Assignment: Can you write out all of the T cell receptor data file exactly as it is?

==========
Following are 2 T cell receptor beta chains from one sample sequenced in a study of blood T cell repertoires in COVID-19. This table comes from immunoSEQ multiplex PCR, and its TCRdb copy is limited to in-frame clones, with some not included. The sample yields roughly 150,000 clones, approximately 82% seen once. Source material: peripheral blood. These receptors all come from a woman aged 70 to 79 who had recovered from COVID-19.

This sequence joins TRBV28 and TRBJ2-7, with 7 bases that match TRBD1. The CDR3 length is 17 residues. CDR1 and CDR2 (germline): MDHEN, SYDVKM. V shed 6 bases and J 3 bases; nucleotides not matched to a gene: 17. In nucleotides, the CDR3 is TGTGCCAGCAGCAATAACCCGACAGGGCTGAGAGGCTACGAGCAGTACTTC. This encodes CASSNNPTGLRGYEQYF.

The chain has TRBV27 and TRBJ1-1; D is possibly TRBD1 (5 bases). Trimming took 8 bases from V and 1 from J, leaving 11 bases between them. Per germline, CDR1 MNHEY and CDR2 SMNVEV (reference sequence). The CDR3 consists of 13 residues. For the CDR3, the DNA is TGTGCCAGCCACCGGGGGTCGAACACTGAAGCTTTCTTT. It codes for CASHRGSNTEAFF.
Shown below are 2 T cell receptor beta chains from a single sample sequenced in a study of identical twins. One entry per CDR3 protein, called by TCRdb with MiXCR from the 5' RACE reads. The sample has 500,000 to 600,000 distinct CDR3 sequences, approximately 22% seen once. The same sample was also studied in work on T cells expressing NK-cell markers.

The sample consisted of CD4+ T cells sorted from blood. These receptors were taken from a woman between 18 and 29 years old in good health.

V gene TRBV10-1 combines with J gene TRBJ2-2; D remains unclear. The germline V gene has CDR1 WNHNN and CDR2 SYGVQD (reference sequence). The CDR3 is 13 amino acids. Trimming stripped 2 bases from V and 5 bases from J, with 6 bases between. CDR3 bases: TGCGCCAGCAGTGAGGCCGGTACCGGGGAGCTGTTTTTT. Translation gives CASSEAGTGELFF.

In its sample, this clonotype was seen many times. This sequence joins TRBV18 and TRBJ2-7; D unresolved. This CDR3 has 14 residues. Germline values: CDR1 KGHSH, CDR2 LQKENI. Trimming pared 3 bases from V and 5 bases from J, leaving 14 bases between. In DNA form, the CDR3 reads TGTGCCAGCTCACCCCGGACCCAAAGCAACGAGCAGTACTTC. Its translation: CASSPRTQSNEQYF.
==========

Following are 2 T cell receptor beta chains from one sample sequenced in a study of blood T cell repertoires in COVID-19. This table comes from immunoSEQ multiplex PCR, and its TCRdb copy is limited to in-frame clones, with some not included. The sample yields roughly 150,000 clones, approximately 82% seen once. Source material: peripheral blood. These receptors all come from a woman aged 70 to 79 who had recovered from COVID-19.

This sequence joins TRBV28 and TRBJ2-7, with 7 bases that match TRBD1. The CDR3 length is 17 residues. CDR1 and CDR2 (germline): MDHEN, SYDVKM. V shed 6 bases and J 3 bases; nucleotides not matched to a gene: 17. In nucleotides, the CDR3 is TGTGCCAGCAGCAATAACCCGACAGGGCTGAGAGGCTACGAGCAGTACTTC. This encodes CASSNNPTGLRGYEQYF.

The chain has TRBV27 and TRBJ1-1; D is possibly TRBD1 (5 bases). Trimming took 8 bases from V and 1 from J, leaving 11 bases between them. Per germline, CDR1 MNHEY and CDR2 SMNVEV (reference sequence). The CDR3 consists of 13 residues. For the CDR3, the DNA is TGTGCCAGCCACCGGGGGTCGAACACTGAAGCTTTCTTT. It codes for CASHRGSNTEAFF.
Shown below are 2 T cell receptor beta chains from a single sample sequenced in a study of identical twins. One entry per CDR3 protein, called by TCRdb with MiXCR from the 5' RACE reads. The sample has 500,000 to 600,000 distinct CDR3 sequences, approximately 22% seen once. The same sample was also studied in work on T cells expressing NK-cell markers.

The sample consisted of CD4+ T cells sorted from blood. These receptors were taken from a woman between 18 and 29 years old in good health.

V gene TRBV10-1 combines with J gene TRBJ2-2; D remains unclear. The germline V gene has CDR1 WNHNN and CDR2 SYGVQD (reference sequence). The CDR3 is 13 amino acids. Trimming stripped 2 bases from V and 5 bases from J, with 6 bases between. CDR3 bases: TGCGCCAGCAGTGAGGCCGGTACCGGGGAGCTGTTTTTT. Translation gives CASSEAGTGELFF.

In its sample, this clonotype was seen many times. This sequence joins TRBV18 and TRBJ2-7; D unresolved. This CDR3 has 14 residues. Germline values: CDR1 KGHSH, CDR2 LQKENI. Trimming pared 3 bases from V and 5 bases from J, leaving 14 bases between. In DNA form, the CDR3 reads TGTGCCAGCTCACCCCGGACCCAAAGCAACGAGCAGTACTTC. Its translation: CASSPRTQSNEQYF.